This is an online event.
Sponsored by: Archaeological Institute of America
Join us for this Archaeology Abridged talk by Monica Smith.
The Indian subcontinent is home to a number of the world’s great civilizations and religious traditions. About two and a half thousand years ago, a tremendous synergy of urbanism, rulership, writing systems, and the advent of Buddhism and Jainism was expressed in hundreds of archaeological sites. Among these was the magnificent city of Sisupalgarh on India’s eastern coast, where an international team of researchers from the University of California and Deccan College have focused their efforts to learn about the monumental architecture and daily lives of a thriving ancient metropolis. Tune in to learn about how archaeologists see under the surface without digging, how a fortification wall isn’t just for defense, and why a little “bling” explains the irresistible pull of urbanism past and present.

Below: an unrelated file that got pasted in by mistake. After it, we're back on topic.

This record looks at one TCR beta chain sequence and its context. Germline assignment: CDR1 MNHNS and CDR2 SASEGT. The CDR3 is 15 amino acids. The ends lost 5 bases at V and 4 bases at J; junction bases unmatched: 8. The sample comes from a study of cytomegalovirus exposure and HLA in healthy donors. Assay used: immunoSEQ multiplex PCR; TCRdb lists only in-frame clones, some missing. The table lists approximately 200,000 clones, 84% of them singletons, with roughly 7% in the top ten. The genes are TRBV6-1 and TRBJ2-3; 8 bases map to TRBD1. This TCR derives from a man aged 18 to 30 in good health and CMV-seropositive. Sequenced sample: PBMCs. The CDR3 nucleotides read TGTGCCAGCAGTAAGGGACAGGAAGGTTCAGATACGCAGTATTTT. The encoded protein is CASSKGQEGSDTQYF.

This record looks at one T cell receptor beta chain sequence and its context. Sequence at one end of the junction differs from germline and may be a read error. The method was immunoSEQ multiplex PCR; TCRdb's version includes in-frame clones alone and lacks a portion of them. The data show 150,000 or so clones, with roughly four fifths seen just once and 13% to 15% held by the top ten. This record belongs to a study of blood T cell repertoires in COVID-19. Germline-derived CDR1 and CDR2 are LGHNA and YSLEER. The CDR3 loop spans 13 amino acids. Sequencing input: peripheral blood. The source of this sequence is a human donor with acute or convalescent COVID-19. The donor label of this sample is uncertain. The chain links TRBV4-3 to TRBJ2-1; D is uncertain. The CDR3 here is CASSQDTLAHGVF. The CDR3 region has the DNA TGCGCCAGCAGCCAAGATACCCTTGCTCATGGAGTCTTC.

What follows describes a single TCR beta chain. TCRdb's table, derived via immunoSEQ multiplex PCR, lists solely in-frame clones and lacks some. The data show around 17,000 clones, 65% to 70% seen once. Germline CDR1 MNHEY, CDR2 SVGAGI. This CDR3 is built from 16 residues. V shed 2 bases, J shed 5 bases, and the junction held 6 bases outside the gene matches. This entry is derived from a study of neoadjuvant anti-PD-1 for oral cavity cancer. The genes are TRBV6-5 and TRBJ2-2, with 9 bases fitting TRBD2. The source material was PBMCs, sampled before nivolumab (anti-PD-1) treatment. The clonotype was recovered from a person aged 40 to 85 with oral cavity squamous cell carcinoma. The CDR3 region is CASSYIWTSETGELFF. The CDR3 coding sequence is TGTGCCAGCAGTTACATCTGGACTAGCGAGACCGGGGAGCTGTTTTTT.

Monica L. Smith is Professor in the Department of Anthropology and Professor in the Institute of the Environment and Sustainability at the University of California, Los Angeles. She holds the Navin and Pratima Doshi Chair in Indian Studies and is the director of the South Asian Archaeology Laboratory at the Cotsen Institute of Archaeology. She received her B.A. in Classical Civilizations (ancient Rome and Greece) at the University of California, Santa Barbara; M.A. in Archaeology from UCLA; and Ph.D. in Anthropology from the University of Michigan. Her field experience includes participation on projects in England, India, Italy, Egypt, Madagascar, Bangladesh, Tunisia, and with the National Park Service in the American Southwest. With her colleague R.K. Mohanty she has co-directed a long-running archaeological research project in eastern India at the sites of Sisupalgarh, Talapada and Ostapur and their environs, supported by funding from the U.S. National Science Foundation, the National Geographic Society, the Wenner-Gren Foundation for Anthropological Research, and the American Institute of Indian Studies. Her books include Cities: The First 6,000 Years; A Prehistory of Ordinary People; and with R.K. Mohanty, Excavations at Sisupalgarh. She is in her third term as an Academic Trustee on the AIA’s Governing Board.Register